Transition Guidance

Success during your transition is the result of an honest self-assessment, developing sound financial and career planning objectives, aggressively pursuing your job search strategies and a little hard work!

Title:Resume Writing Tips & Formats

Author:Robert Lindsey. All rights reserved.

Resumes are designed for one thing, to get you an invitation for an interview! The average employer spends just 20-30 seconds reviewing a resume! Your resume must stand out above the rest to get you an interview. Your resume should be a concise, preferably one page (certainly not more than 2-3 pages), factual and positive listing of your education, employment history and accomplishments. The information in your resume should be relevant and should support your job or career objective directly and your character in general.

Revising Your Resume:

If you already have a resume - even if it's a few years old - scan it for less than ten seconds and consider it based on the following criteria: What kind of impression does it make? Does it appeal to your eye? Look at your resume's details. Critique its content. The biggest weakness of most resumes is lack-luster or unclear job skill descriptions. Now, based on your review, re-design you resume's layout and format. Use dynamic terms and clarify your skill descriptions.

Some Resume Suggestions:

  • Choose a specific resume format, e.g., functional, chronological, CV, etc.
  • Keep the resume visually neat and easy to scan.
  • Keep the resume easy to read (no complicated jargon or acronyms).
  • Keep the resume short so it will be read.
  • Relate your objective to the position for which you're applying.
  • Keep the vocabulary oriented to the targeted audience.
  • Stress your responsibilities and accomplishments.
  • State all information in a factual and positive manner.
  • Keep all material relevant to your abilities and objective.
  • Be concise by carefully weighing your choice of words.
  • Have the resume critiqued by several observant people with experience in the specific career field.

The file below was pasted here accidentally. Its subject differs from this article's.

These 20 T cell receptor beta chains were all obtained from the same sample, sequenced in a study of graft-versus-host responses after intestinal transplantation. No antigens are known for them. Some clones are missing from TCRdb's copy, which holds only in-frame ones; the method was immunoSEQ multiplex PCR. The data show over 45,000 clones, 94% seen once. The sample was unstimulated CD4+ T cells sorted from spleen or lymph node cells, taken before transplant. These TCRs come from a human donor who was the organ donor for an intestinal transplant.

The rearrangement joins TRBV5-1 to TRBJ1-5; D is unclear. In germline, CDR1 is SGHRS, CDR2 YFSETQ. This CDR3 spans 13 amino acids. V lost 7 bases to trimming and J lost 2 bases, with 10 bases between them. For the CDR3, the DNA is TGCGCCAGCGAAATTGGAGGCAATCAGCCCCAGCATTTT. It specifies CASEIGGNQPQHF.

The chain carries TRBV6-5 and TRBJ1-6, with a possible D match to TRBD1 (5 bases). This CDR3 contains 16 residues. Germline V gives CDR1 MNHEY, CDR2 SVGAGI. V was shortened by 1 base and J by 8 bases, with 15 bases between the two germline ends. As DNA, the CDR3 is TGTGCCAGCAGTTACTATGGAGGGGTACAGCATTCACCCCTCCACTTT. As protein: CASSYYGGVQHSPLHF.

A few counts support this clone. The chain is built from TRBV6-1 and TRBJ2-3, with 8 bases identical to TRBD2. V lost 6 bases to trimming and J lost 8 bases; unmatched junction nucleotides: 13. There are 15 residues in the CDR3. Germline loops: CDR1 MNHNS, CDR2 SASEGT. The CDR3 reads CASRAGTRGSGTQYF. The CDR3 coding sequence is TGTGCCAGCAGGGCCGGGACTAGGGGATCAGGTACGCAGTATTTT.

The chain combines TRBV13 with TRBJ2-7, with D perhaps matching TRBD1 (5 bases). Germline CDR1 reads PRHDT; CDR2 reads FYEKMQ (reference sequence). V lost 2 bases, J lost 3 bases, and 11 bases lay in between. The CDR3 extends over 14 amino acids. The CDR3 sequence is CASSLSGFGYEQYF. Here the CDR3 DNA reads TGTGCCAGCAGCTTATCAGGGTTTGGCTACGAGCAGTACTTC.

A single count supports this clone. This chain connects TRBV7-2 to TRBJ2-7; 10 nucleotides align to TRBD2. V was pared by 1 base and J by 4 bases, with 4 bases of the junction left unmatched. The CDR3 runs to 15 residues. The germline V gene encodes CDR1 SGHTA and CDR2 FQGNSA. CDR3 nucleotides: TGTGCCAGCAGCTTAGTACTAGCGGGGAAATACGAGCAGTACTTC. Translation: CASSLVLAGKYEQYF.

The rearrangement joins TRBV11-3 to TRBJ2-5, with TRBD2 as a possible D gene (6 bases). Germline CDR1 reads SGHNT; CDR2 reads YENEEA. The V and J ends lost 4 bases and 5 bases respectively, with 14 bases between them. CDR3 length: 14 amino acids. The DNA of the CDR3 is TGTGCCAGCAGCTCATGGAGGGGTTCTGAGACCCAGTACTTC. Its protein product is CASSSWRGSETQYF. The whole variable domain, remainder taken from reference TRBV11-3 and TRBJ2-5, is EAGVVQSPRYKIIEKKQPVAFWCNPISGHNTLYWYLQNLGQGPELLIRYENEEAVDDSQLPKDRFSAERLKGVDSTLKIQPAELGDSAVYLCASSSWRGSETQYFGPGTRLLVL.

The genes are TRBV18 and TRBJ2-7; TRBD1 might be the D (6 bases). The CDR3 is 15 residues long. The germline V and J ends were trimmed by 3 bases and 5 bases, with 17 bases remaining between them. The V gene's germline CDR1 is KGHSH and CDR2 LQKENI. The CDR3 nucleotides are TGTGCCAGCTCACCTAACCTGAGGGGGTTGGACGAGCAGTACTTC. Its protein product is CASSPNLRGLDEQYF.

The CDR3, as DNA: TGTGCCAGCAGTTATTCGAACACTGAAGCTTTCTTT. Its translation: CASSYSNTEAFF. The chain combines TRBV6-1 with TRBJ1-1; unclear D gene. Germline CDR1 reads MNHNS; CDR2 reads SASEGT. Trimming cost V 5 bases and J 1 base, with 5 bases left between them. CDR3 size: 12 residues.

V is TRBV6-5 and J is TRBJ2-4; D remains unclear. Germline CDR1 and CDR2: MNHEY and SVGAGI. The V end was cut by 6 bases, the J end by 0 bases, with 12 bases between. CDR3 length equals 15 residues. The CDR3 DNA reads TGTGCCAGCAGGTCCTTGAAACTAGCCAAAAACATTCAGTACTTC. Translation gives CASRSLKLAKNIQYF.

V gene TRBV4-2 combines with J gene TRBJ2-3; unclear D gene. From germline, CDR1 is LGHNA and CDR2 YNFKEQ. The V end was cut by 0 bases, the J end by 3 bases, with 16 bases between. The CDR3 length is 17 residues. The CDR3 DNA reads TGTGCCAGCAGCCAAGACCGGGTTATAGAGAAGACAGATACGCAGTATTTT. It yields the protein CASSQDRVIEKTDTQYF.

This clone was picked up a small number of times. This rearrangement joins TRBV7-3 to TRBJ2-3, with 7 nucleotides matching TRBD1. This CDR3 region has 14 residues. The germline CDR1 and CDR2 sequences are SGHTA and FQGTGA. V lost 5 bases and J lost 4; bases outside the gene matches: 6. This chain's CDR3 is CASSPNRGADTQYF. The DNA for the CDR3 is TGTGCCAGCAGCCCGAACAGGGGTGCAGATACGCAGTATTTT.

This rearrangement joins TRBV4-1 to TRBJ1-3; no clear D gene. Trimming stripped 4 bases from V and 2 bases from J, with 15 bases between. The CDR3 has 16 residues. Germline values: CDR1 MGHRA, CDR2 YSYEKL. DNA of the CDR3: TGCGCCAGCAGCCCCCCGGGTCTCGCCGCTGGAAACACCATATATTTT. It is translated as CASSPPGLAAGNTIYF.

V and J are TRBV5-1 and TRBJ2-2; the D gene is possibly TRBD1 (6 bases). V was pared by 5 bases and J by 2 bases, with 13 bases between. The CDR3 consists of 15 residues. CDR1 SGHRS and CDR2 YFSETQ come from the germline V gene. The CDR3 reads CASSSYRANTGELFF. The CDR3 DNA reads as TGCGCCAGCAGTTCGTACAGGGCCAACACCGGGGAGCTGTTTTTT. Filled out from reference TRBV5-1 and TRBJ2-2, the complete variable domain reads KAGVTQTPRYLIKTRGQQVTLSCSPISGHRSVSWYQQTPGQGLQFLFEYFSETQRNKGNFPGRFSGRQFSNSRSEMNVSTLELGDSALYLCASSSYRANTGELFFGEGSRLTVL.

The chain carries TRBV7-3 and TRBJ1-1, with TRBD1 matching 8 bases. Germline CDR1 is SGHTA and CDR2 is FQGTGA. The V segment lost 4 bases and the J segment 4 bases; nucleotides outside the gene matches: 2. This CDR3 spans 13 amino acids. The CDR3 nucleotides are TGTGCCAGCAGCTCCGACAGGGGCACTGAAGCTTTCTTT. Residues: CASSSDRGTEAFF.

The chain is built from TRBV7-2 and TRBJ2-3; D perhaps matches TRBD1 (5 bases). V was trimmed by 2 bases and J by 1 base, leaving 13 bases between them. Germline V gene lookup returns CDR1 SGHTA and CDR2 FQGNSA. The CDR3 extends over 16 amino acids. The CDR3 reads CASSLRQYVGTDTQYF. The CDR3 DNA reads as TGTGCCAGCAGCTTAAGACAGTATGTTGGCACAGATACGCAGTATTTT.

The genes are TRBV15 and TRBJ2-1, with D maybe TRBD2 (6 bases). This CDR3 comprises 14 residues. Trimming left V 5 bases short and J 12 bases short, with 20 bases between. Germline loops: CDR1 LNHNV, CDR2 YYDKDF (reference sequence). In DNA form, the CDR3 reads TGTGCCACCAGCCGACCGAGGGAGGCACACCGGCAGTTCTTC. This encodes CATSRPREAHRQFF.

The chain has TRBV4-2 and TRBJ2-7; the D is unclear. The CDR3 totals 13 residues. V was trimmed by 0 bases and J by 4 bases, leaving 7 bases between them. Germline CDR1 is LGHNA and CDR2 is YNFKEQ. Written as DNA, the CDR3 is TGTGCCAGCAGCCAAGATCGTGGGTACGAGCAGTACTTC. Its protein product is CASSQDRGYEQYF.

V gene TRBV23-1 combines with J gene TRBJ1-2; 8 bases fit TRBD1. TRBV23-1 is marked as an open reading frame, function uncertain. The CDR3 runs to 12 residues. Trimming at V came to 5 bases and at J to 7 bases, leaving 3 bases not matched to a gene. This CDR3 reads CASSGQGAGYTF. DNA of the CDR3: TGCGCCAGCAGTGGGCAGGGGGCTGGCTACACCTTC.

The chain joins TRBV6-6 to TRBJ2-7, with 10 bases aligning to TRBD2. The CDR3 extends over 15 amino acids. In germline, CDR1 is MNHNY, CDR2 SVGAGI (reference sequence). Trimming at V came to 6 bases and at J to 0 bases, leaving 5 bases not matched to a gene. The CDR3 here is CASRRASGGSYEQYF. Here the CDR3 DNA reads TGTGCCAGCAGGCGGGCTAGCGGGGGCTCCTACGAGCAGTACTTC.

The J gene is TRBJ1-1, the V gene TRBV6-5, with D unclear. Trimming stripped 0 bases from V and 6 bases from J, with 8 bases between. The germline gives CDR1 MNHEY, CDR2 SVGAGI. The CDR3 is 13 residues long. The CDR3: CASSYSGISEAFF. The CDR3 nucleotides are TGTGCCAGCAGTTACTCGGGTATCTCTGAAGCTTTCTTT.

• Accept positive criticism to improve your resume.
  • Make certain that there are NO mistakes or typos.
  • Keep a list of references to made available upon request.
  • Send a personal cover letter with every resume (unless it is specifically requested not to).
  • Remember, your resume is one of your key tools getting you in the door for an interview!

Resume Formats:

While there are many different ways to designing a resume (e.g., chronological, functional, combination, analytical, targeted, curriculum vitae, etc.), there is no universally accepted format. However, of the many different resume formats, two types are more used and recommended than the rest. These are the Chronological and Functional resume formats. In both types of formats, you should use a career Objective statement to target a particular type of work, job or industry. Use a Professional Profile section to highlight your strongest personal responsibilities, achievements and skills.

Chronological Resumes:

Use a chronological resume format, if:

  • You've worked for employers likely to be known to the people who will be reviewing your resume.
  • You're applying for a job in a conservative field such as banking, accounting, or law.
  • You have a strong, continuing work history directly related to the career direction you now wish to pursue.